Humans substantially altered the planet much earlier than previously thought, a worldwide collection of archaeological experts reported Thursday. By 3,000 years ago, the experts wrote in Science magazine, the planet had been “largely transformed by hunter-gatherers, farmers, and pastoralists.”
People farmed, burned forests and grazed their goats, sheep and cattle. By about 1,000 BCE, with Mayan civilization on the rise in Mesoamerica and the Zhou dynasty beginning in China, what the authors describe as intensive agriculture, or continuous cultivation of the land, was “common in most regions where it is still practiced today.”
The results vary for different farming practices and different regions, said Erle Ellis, a geographer and environmental scientist at the University of Maryland, Baltimore County, and a designer of the ArchaeoGLOBE project, as the research effort is called. But, he said, it is clear that the information pushes back the onset and spread of major human change to the global environment earlier than previously thought, sometimes by 1,000 years or more.
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“What we’re showing,” said Lucas Stephens, who helped design and administer the survey of 250 or so archaeologists on which the report is based, “is that there is a deep history of this, going back further than what earth scientists currently recognize.” Dr. Stephens, now at the Environmental Law and Policy Center in Chicago, organized the survey while he was at the University of Pennsylvania and the University of Maryland, Baltimore County.
The report seems to be a first. Archaeologists tend to be local or regional, devoted to particular sites and time periods. “There has never been a real effort to put together an empirical global land-use history,” Dr. Ellis said.
Because information about the past informs predictions of global change in the future, in terms of climate and land use, hard evidence of past land use is invaluable, experts say. “It’s an important paper,” said John Williams, a paleoecologist at the University of Wisconsin, Madison, who was not involved in the project.
He said it “establishes clearly” that the Anthropocene, the age of human dominance of the planet’s ecological and climate systems, did not begin just a few hundred years ago. “You can trace it back thousands of years,” he said.
The History Database of the Global Environment, developed by the Netherlands Environmental Assessment Agency and Utrecht University, and known as the HYDE data set, is a major resource for scientists who forecast global change. It has estimated that humans began altering the planet much more recently than the findings in the new report indicate.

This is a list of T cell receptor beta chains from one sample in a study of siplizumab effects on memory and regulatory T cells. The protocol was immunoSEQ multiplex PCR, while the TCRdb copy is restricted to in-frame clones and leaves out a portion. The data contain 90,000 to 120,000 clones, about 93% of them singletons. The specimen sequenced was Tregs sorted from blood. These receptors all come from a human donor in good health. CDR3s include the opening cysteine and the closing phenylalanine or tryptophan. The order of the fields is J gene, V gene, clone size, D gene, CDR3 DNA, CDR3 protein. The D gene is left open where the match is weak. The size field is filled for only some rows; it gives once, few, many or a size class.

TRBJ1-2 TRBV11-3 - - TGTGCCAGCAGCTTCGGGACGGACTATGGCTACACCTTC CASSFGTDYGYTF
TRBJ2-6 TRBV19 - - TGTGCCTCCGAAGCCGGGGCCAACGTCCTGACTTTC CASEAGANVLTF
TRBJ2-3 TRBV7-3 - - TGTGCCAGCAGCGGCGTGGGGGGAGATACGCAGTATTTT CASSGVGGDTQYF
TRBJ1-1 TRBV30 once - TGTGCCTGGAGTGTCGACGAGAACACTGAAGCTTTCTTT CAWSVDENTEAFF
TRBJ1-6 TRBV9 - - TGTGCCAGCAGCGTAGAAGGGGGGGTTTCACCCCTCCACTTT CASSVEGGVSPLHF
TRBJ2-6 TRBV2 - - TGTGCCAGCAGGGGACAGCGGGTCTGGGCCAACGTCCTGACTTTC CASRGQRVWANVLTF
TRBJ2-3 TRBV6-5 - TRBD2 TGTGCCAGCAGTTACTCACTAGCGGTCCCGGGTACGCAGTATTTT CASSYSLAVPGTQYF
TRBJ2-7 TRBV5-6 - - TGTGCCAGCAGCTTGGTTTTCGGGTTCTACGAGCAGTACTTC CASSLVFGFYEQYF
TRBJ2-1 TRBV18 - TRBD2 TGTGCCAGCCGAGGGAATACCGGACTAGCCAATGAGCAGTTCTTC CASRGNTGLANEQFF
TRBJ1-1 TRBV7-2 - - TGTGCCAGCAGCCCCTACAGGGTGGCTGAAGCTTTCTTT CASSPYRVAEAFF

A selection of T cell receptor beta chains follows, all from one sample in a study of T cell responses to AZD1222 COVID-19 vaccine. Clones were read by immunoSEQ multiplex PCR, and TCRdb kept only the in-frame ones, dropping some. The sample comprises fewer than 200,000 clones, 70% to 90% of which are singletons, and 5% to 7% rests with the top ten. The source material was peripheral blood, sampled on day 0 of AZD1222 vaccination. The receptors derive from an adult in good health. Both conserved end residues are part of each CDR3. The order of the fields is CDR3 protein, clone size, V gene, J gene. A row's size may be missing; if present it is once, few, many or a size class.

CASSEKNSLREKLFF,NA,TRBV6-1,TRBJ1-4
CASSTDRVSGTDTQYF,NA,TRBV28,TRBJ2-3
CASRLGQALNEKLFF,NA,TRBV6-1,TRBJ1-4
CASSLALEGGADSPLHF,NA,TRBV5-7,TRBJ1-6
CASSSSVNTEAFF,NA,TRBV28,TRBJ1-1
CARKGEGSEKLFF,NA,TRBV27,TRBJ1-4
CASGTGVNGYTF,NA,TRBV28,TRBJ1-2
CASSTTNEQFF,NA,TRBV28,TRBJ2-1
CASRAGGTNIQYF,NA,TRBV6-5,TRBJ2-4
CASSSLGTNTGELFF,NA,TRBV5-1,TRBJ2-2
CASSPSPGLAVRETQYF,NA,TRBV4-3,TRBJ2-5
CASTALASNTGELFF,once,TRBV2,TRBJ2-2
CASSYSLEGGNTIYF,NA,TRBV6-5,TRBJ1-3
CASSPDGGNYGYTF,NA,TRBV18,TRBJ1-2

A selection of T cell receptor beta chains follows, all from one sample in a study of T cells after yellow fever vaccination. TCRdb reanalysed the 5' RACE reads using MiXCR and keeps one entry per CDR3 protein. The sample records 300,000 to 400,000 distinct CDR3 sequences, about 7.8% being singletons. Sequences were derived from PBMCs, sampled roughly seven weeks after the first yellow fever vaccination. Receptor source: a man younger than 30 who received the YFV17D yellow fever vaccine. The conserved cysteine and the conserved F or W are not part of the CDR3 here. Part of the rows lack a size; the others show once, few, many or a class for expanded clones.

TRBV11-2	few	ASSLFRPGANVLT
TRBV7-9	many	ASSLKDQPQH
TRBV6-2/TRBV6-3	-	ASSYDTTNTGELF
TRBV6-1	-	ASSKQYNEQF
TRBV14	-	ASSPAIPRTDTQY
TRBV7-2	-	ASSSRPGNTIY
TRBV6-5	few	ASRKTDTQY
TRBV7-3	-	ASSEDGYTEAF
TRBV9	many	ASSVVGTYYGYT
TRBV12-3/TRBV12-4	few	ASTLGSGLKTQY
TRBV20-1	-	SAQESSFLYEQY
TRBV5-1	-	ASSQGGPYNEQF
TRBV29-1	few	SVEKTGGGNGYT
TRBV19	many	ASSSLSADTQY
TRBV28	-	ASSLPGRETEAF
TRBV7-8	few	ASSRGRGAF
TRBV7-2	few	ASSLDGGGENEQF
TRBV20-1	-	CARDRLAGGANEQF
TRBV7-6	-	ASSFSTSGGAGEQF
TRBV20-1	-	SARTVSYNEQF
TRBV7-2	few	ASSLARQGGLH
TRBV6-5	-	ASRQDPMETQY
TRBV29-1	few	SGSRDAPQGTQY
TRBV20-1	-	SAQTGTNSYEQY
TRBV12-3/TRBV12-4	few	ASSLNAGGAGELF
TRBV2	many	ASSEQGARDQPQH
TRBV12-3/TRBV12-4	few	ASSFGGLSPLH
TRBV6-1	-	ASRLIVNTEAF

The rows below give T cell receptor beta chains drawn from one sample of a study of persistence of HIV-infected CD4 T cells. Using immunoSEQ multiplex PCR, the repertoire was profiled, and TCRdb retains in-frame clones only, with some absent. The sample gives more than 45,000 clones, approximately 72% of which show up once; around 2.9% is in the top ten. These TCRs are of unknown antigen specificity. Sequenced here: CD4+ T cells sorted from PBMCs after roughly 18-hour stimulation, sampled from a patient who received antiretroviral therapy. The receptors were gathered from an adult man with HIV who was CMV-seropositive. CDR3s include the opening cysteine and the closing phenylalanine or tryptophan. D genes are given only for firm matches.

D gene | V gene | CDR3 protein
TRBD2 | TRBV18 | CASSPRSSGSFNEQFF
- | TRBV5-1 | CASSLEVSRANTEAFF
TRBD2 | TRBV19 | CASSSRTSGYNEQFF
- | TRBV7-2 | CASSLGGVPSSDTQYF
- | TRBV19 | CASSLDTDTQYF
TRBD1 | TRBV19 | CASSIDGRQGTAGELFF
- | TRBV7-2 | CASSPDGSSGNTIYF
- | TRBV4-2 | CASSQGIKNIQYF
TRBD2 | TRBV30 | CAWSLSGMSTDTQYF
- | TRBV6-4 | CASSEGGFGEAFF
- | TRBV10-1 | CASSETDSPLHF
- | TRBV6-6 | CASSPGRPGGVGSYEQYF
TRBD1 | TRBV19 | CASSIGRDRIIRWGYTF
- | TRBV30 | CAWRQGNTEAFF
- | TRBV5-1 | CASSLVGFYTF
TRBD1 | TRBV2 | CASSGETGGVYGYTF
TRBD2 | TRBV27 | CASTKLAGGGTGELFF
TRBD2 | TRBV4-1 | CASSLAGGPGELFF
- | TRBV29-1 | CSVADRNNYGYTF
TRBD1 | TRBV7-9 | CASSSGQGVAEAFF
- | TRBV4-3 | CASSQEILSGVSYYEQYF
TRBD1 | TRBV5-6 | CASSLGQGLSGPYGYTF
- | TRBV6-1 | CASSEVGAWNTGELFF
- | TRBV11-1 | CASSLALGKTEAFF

But the person who has been developing the HYDE data set since its beginning, Kees Klein Goldewijk of Utrecht University, is also one of the authors of the new paper, and welcomes the new information. The reason, he said, is that the limitations of HYDE are well known. It is a model that projects estimates into the past, much the way climate change models predict future events.
Hard data on current and recent historical changes and how they relate to population are used to predict backward, so to speak, to project what a given population would have done to the planet in the past. Use of this method is well established, and given the resources at his disposal, Dr. Klein Goldewijk wrote in an email, collecting and incorporating “empirical data from archaeology, paleoecology, geography, etc., etc.,” has been impossible.
That is a common problem, Dr. Ellis said. “We should be able to know the past much better than we know the future but really we don’t,” he said.
The new paper is an attempt to remedy the situation. It is far from definitive, Dr. Stephenson said. Rather, it is more of a first pass — a demonstration of what can be done. It is limited by the archaeologists who chose to respond to the survey and by what they study. But it mirrors other recent evidence, Dr. Williams said, suggesting that the HYDE estimates of when global change began do not reach back far enough.
The paper also represents a change for archaeology. Until now, Dr. Ellis said, “Archaeologists haven’t been able to present their data in a form useful to global change scientists.”
That is changing as archaeology itself changes, Dr. Williams said: “Archaeology is moving step by step into the big data world.”
James Gorman is a science writer at large and the host and writer of the video series “ScienceTake.” He joined The Times in 1993 and is the author of several books, including “How to Build a Dinosaur,” written with the paleontologist Jack Horner.
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